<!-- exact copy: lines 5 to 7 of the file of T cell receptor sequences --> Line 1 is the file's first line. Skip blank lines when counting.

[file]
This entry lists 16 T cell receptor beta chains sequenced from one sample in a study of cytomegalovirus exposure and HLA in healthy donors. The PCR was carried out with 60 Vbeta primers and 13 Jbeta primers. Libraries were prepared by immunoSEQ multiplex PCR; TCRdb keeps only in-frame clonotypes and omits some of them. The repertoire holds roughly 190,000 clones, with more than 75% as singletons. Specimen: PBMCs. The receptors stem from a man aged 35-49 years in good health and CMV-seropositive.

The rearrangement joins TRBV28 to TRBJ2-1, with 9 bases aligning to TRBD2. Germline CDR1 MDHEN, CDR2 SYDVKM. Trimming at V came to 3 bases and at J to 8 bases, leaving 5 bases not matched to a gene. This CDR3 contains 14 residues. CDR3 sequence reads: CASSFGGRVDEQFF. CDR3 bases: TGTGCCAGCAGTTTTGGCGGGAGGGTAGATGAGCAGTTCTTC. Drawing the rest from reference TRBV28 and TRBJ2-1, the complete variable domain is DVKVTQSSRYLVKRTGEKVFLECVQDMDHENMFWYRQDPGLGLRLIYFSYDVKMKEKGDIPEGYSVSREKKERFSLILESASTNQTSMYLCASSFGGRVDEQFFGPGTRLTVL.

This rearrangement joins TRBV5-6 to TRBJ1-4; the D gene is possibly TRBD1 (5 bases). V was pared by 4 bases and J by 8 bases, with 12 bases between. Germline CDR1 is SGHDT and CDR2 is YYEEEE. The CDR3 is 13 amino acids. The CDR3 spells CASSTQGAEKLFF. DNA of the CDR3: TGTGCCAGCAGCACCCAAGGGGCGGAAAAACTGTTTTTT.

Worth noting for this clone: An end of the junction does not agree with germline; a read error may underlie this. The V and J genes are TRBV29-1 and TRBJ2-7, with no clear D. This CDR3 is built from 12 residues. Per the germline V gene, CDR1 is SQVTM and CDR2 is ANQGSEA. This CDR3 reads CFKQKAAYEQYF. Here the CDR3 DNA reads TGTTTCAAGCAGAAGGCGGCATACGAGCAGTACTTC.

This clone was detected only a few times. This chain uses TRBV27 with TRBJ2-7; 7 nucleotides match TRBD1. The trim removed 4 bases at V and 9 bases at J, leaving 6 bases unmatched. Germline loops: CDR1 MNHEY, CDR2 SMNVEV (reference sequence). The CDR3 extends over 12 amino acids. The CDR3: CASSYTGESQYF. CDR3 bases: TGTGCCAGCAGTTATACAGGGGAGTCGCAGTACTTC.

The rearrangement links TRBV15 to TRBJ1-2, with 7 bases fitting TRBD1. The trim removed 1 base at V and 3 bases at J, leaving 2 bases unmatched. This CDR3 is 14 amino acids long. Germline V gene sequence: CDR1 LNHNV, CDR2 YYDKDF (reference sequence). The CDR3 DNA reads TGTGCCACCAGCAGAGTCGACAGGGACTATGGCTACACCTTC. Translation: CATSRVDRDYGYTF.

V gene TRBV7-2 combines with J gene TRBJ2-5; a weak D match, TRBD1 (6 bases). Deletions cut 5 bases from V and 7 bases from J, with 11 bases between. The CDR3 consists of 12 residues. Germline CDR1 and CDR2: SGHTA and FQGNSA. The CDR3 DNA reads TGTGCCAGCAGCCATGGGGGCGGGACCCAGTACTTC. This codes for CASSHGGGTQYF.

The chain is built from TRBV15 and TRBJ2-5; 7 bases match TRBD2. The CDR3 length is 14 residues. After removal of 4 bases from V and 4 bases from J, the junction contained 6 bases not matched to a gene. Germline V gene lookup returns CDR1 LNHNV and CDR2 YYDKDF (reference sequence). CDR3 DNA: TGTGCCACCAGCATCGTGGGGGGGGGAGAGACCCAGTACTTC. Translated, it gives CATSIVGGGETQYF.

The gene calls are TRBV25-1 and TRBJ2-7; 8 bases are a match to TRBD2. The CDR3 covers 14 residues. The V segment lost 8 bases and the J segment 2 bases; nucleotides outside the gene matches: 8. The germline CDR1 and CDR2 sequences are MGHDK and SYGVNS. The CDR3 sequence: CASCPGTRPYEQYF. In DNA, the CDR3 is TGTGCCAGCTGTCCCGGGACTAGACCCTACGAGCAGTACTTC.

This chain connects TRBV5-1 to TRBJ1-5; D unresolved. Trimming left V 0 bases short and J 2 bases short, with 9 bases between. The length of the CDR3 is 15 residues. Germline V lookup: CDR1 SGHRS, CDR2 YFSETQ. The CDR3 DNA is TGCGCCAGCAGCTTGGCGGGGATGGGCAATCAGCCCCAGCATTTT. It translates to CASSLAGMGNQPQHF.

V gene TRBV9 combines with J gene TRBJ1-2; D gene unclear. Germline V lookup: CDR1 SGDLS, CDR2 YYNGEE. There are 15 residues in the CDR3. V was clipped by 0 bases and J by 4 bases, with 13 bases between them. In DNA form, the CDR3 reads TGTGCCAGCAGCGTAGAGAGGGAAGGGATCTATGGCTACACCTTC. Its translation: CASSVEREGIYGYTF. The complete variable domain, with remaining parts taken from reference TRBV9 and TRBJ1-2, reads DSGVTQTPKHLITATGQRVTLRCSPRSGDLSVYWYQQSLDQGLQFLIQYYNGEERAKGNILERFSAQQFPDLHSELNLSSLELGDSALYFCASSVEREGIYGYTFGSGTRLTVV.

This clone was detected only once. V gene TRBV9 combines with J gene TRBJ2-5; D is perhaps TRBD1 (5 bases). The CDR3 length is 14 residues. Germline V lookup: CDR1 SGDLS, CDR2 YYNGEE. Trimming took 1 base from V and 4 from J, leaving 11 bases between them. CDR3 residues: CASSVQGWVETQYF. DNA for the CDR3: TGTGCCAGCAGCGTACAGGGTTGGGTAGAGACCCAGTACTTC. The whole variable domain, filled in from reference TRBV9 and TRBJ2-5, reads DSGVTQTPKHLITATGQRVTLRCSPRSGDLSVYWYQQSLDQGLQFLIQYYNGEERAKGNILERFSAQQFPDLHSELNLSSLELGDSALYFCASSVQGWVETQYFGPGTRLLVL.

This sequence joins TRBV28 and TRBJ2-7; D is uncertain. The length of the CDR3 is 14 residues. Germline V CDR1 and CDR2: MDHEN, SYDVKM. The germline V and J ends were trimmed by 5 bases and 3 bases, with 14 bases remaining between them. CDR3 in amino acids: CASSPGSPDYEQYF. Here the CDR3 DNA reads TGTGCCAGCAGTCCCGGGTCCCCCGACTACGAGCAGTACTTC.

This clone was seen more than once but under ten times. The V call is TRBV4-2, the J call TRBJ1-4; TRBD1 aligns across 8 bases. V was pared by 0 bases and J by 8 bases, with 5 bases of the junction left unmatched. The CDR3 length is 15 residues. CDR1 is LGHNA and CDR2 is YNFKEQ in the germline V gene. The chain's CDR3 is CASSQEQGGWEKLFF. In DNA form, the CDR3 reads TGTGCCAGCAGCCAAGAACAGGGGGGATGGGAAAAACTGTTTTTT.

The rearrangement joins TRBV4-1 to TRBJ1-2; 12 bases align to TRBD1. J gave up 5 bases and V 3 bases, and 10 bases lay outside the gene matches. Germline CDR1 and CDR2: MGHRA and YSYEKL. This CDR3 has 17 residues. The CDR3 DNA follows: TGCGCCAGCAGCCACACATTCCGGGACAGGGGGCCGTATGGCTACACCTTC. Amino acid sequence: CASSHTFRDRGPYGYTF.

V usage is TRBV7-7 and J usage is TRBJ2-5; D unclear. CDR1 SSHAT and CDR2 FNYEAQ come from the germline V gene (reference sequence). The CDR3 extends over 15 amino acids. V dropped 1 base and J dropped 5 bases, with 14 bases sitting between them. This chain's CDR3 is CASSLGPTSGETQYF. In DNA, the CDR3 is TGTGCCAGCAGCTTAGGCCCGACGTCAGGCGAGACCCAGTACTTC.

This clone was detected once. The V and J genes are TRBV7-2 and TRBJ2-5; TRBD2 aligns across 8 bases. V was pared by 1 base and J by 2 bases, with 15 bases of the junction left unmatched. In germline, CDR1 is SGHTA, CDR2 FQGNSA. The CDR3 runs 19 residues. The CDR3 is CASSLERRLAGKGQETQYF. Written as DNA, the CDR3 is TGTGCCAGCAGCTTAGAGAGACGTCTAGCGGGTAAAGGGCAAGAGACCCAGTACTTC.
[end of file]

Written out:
This clone was detected only a few times. This chain uses TRBV27 with TRBJ2-7; 7 nucleotides match TRBD1. The trim removed 4 bases at V and 9 bases at J, leaving 6 bases unmatched. Germline loops: CDR1 MNHEY, CDR2 SMNVEV (reference sequence). The CDR3 extends over 12 amino acids. The CDR3: CASSYTGESQYF. CDR3 bases: TGTGCCAGCAGTTATACAGGGGAGTCGCAGTACTTC.

The rearrangement links TRBV15 to TRBJ1-2, with 7 bases fitting TRBD1. The trim removed 1 base at V and 3 bases at J, leaving 2 bases unmatched. This CDR3 is 14 amino acids long. Germline V gene sequence: CDR1 LNHNV, CDR2 YYDKDF (reference sequence). The CDR3 DNA reads TGTGCCACCAGCAGAGTCGACAGGGACTATGGCTACACCTTC. Translation: CATSRVDRDYGYTF.

V gene TRBV7-2 combines with J gene TRBJ2-5; a weak D match, TRBD1 (6 bases). Deletions cut 5 bases from V and 7 bases from J, with 11 bases between. The CDR3 consists of 12 residues. Germline CDR1 and CDR2: SGHTA and FQGNSA. The CDR3 DNA reads TGTGCCAGCAGCCATGGGGGCGGGACCCAGTACTTC. This codes for CASSHGGGTQYF.